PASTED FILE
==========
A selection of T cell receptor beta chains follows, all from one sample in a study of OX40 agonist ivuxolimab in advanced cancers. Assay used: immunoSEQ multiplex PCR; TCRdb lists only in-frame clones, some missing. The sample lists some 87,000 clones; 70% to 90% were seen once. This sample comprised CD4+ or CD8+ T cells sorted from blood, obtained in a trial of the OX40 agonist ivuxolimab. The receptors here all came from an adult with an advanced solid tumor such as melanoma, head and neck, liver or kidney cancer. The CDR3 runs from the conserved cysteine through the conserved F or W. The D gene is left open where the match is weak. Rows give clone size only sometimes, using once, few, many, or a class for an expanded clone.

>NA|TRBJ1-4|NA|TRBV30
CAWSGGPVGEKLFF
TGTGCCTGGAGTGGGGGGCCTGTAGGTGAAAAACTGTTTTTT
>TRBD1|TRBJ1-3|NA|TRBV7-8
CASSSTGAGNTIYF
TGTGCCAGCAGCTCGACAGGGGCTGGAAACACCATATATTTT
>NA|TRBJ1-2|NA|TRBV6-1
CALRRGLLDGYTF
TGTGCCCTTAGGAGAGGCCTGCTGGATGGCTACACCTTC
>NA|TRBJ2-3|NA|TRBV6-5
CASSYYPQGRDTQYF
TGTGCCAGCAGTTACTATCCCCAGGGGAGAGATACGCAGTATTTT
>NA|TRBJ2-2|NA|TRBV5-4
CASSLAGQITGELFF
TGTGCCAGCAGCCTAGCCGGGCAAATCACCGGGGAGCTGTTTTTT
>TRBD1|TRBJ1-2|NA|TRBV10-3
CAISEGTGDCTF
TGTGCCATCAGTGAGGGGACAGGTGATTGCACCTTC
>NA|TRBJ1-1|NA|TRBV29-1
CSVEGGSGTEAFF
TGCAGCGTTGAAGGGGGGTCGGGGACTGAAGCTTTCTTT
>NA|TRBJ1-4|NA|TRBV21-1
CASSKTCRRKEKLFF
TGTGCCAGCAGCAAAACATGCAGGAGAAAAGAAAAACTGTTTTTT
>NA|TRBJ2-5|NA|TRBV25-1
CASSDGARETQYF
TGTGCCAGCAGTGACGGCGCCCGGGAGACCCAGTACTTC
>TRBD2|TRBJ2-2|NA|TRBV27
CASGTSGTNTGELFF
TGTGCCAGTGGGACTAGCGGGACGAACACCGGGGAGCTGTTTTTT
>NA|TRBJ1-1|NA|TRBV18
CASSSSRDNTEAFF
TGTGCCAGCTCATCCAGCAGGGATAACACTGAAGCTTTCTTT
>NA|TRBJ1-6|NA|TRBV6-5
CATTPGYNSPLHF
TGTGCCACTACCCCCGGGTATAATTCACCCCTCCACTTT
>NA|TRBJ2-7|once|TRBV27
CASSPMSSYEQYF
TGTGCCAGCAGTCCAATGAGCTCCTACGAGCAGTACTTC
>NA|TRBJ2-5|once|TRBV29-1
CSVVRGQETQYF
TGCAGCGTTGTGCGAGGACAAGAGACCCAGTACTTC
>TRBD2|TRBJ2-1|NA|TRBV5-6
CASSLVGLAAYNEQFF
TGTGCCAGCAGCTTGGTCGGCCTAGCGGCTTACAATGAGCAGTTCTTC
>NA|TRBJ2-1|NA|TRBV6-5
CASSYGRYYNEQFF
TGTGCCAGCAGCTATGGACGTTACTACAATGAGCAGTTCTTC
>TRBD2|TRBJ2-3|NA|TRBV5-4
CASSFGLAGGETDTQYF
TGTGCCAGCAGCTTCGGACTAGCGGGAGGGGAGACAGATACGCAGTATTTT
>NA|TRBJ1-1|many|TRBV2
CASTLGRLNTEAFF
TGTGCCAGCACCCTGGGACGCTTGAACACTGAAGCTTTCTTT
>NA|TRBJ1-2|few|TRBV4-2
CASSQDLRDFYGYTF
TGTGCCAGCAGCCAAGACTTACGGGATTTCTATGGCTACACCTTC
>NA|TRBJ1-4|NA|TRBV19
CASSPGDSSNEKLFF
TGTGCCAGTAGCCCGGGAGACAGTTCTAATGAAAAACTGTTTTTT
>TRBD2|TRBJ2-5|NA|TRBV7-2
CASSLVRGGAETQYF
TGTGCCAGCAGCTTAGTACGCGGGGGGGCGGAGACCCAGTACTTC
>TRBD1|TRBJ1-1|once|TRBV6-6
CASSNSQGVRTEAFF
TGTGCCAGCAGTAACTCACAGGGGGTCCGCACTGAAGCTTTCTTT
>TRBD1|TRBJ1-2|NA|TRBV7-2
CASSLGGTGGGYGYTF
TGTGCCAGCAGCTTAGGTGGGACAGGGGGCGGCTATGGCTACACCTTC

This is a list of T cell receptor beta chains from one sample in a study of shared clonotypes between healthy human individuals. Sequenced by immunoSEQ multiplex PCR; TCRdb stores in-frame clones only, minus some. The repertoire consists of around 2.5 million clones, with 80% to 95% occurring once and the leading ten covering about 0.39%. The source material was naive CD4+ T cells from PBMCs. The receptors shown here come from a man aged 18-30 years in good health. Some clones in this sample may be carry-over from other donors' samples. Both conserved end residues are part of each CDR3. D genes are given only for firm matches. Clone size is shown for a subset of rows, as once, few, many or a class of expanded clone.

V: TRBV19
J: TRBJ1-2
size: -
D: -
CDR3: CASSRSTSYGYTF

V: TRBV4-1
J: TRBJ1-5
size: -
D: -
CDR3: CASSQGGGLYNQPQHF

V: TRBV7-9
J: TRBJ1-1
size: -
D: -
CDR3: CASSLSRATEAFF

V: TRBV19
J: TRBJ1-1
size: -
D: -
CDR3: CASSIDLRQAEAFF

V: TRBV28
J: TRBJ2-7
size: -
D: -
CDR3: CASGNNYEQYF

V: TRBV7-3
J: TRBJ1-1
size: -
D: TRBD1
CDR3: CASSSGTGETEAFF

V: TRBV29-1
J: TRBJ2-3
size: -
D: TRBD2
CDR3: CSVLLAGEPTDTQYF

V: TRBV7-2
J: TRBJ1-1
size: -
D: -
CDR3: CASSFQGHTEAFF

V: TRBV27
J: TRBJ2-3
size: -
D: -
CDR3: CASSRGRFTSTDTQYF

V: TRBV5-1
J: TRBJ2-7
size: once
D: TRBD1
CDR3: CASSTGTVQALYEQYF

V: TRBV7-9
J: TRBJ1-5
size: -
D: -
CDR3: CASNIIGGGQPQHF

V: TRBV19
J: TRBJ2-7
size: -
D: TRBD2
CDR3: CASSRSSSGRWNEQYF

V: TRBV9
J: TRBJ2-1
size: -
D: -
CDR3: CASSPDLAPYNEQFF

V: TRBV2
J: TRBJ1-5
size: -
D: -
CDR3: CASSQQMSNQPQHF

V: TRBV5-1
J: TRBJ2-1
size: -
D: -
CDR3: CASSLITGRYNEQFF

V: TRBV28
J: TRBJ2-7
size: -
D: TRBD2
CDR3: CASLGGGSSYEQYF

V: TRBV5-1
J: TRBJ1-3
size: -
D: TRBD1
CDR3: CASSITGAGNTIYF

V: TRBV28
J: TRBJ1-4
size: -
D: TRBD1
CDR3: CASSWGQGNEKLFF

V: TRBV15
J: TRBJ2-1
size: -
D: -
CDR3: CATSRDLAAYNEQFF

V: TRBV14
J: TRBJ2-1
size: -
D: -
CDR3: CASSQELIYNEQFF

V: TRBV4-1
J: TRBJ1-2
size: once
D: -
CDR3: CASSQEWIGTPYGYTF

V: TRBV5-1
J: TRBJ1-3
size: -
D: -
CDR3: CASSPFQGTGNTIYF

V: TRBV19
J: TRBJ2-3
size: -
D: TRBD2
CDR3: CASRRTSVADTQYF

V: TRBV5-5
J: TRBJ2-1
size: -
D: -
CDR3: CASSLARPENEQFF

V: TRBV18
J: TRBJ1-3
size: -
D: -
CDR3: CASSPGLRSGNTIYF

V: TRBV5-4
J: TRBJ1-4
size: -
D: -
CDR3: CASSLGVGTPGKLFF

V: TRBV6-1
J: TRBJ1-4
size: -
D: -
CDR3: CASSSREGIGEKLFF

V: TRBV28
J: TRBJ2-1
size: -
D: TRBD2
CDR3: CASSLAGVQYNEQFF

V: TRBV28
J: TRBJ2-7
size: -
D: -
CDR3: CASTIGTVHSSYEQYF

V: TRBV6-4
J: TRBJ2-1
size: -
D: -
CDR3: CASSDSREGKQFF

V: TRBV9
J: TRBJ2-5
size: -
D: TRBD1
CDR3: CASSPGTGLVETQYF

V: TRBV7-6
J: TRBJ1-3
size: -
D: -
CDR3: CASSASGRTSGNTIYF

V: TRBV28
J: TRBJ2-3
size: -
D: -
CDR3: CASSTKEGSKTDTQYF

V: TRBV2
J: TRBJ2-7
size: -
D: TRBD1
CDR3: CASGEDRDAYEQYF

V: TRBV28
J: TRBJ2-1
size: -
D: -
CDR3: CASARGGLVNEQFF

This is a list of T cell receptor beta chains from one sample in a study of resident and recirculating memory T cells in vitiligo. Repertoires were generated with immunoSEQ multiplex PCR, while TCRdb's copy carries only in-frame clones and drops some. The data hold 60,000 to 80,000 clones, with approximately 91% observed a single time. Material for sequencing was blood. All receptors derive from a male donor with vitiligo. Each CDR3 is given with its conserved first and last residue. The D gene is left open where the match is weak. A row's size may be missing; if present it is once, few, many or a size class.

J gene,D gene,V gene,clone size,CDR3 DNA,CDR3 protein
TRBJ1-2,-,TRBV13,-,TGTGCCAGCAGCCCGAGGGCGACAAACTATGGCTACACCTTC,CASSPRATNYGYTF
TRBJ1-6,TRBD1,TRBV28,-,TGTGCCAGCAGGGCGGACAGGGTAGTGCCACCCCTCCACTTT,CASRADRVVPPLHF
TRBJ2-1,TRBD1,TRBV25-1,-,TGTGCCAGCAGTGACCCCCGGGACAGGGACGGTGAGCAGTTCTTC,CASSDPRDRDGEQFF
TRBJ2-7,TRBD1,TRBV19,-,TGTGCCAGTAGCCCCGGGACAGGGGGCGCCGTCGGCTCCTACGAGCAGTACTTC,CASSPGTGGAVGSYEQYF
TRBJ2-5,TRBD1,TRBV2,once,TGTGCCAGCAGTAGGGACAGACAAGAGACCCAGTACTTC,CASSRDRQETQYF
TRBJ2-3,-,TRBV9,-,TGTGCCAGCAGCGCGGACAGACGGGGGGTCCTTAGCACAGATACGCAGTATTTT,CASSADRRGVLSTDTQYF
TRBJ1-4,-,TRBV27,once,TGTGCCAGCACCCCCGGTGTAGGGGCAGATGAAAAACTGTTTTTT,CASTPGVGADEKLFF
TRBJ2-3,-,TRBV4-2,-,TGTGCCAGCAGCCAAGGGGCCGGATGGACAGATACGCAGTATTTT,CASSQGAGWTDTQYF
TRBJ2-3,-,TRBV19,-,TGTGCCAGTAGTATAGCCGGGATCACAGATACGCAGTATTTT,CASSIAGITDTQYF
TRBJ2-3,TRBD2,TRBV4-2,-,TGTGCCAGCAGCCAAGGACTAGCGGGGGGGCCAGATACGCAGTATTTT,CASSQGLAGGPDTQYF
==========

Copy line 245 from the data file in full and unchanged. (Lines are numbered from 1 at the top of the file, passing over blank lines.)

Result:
D: -